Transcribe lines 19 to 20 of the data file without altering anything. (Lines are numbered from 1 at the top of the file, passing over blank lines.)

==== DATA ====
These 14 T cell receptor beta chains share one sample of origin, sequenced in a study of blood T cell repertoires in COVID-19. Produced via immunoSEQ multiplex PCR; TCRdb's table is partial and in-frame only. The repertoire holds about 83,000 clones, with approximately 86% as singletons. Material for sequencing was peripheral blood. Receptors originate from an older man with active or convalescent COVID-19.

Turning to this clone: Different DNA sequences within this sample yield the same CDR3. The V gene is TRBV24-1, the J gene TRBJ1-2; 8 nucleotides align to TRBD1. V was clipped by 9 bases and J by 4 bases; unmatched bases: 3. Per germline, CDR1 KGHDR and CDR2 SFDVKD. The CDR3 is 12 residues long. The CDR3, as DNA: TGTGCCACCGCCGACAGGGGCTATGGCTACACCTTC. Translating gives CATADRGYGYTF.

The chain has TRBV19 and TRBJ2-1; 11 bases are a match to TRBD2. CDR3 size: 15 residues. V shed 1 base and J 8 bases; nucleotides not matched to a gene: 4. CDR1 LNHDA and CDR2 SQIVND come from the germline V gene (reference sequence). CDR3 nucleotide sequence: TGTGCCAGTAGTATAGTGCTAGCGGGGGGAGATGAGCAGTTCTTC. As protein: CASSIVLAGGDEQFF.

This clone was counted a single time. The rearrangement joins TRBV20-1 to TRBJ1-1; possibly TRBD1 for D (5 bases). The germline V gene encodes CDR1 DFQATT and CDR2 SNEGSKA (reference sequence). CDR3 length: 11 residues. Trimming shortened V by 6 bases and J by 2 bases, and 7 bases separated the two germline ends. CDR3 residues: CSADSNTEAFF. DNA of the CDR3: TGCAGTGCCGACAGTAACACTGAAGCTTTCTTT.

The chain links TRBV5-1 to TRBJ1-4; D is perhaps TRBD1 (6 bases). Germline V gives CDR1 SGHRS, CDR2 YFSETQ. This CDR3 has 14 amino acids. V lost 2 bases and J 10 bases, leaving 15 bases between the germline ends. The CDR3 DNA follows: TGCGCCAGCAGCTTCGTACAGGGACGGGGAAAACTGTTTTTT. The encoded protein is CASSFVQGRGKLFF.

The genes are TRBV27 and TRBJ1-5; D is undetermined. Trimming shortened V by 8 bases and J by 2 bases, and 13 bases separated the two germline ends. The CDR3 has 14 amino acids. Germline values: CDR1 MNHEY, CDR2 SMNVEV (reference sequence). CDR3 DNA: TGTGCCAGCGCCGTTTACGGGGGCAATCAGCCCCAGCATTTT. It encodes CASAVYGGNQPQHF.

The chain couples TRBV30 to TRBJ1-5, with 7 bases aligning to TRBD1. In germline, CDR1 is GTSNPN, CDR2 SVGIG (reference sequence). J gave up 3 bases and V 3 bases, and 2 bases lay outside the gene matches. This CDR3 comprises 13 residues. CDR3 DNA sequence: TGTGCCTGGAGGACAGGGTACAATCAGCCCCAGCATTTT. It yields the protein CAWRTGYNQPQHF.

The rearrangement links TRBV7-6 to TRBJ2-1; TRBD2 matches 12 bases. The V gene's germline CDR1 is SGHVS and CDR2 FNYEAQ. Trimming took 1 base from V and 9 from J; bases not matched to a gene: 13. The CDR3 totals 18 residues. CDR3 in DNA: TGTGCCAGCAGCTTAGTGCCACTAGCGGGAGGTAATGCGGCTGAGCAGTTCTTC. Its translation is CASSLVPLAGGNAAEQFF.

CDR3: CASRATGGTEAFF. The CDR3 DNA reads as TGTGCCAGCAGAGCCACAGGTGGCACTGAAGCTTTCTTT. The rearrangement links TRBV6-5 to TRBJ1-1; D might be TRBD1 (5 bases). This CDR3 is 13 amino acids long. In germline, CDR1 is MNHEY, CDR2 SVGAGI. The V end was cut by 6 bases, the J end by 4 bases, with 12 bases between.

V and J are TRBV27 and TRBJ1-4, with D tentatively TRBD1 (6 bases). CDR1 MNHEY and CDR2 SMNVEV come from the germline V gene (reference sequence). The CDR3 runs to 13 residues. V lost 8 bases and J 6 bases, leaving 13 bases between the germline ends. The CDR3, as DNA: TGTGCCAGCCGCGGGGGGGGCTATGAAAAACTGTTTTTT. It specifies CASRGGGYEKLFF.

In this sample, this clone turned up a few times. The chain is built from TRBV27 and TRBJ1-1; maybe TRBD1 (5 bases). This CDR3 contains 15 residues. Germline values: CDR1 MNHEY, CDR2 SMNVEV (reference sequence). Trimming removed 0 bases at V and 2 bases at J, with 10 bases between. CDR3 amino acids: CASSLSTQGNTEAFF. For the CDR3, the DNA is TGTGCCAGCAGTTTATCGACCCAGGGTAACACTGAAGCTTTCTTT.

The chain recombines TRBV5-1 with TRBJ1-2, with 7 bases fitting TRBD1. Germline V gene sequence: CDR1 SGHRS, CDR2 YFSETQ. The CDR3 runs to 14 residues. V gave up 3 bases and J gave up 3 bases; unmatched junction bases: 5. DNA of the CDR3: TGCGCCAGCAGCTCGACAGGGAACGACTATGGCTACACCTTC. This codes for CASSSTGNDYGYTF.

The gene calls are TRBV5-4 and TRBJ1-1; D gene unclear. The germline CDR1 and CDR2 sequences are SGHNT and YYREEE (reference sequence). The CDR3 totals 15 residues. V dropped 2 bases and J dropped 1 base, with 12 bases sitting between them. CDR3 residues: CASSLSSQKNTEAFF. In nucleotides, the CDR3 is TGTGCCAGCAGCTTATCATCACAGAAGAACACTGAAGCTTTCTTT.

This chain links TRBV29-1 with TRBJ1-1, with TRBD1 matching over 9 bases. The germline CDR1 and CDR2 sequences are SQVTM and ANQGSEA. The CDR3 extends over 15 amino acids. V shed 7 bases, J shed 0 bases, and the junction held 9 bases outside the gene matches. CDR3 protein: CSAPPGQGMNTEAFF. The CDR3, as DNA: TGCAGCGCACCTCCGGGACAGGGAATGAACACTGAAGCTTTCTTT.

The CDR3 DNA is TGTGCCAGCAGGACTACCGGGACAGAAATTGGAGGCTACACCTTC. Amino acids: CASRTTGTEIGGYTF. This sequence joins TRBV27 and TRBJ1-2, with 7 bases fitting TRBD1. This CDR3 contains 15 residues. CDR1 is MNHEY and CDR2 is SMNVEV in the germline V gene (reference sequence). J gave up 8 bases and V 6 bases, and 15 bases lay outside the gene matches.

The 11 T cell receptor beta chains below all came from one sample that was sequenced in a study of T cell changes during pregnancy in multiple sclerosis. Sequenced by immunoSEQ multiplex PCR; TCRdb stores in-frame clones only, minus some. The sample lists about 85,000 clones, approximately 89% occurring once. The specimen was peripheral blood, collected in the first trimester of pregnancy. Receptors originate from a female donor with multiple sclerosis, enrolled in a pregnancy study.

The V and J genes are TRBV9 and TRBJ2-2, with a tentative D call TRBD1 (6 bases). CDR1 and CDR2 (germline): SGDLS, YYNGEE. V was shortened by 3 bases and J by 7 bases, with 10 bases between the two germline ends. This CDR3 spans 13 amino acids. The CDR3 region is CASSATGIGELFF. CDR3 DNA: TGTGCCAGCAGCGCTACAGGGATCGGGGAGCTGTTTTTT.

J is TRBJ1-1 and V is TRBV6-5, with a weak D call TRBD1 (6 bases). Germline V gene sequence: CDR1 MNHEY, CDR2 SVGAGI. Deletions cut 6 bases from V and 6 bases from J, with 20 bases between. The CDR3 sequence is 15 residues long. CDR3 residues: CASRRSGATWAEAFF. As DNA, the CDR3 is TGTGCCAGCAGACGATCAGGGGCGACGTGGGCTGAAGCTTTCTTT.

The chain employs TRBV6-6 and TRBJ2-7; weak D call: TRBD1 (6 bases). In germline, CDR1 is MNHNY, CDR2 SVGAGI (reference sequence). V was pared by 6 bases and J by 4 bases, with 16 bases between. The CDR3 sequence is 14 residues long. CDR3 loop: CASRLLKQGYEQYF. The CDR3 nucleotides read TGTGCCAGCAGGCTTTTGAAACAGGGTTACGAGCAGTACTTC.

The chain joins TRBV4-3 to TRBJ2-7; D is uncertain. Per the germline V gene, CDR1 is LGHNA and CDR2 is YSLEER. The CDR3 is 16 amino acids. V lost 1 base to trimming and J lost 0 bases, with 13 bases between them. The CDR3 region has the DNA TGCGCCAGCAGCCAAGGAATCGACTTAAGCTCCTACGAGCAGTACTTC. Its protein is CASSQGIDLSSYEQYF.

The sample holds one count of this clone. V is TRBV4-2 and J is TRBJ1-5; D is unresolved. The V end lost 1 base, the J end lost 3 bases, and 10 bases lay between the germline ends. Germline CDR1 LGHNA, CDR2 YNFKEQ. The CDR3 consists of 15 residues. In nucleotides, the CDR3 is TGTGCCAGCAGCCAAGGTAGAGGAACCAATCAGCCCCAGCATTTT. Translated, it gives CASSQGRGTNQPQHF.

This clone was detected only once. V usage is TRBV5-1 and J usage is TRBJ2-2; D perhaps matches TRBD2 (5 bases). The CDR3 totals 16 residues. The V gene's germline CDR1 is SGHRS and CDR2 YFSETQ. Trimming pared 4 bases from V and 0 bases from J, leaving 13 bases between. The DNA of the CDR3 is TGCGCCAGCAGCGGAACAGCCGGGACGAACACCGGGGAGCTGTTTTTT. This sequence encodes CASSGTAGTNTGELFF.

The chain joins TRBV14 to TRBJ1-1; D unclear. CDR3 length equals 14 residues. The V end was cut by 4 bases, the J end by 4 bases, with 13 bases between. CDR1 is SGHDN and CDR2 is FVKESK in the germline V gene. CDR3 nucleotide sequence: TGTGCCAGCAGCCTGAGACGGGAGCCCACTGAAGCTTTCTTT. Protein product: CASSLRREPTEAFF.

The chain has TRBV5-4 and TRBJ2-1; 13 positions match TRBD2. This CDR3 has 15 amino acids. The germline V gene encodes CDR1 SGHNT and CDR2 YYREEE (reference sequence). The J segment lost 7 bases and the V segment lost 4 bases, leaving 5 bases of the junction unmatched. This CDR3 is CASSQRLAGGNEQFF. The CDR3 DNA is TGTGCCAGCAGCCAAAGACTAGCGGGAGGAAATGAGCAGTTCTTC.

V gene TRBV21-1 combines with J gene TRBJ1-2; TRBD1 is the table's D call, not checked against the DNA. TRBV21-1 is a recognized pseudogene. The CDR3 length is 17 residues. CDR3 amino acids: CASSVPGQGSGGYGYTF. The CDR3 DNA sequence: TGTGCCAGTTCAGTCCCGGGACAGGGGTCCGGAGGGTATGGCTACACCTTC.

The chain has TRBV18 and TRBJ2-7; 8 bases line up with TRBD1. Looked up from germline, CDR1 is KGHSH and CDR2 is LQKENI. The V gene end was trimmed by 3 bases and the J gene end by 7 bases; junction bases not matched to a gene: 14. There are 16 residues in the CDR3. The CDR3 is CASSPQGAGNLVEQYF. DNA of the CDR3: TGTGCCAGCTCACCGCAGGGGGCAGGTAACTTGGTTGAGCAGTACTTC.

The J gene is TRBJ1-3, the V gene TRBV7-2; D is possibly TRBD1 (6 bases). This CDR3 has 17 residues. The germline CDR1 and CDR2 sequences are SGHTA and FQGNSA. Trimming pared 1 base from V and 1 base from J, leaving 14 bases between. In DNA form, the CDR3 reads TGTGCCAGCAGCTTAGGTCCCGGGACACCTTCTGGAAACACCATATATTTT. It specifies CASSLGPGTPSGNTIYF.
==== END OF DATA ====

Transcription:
The chain employs TRBV6-6 and TRBJ2-7; weak D call: TRBD1 (6 bases). In germline, CDR1 is MNHNY, CDR2 SVGAGI (reference sequence). V was pared by 6 bases and J by 4 bases, with 16 bases between. The CDR3 sequence is 14 residues long. CDR3 loop: CASRLLKQGYEQYF. The CDR3 nucleotides read TGTGCCAGCAGGCTTTTGAAACAGGGTTACGAGCAGTACTTC.

The chain joins TRBV4-3 to TRBJ2-7; D is uncertain. Per the germline V gene, CDR1 is LGHNA and CDR2 is YSLEER. The CDR3 is 16 amino acids. V lost 1 base to trimming and J lost 0 bases, with 13 bases between them. The CDR3 region has the DNA TGCGCCAGCAGCCAAGGAATCGACTTAAGCTCCTACGAGCAGTACTTC. Its protein is CASSQGIDLSSYEQYF.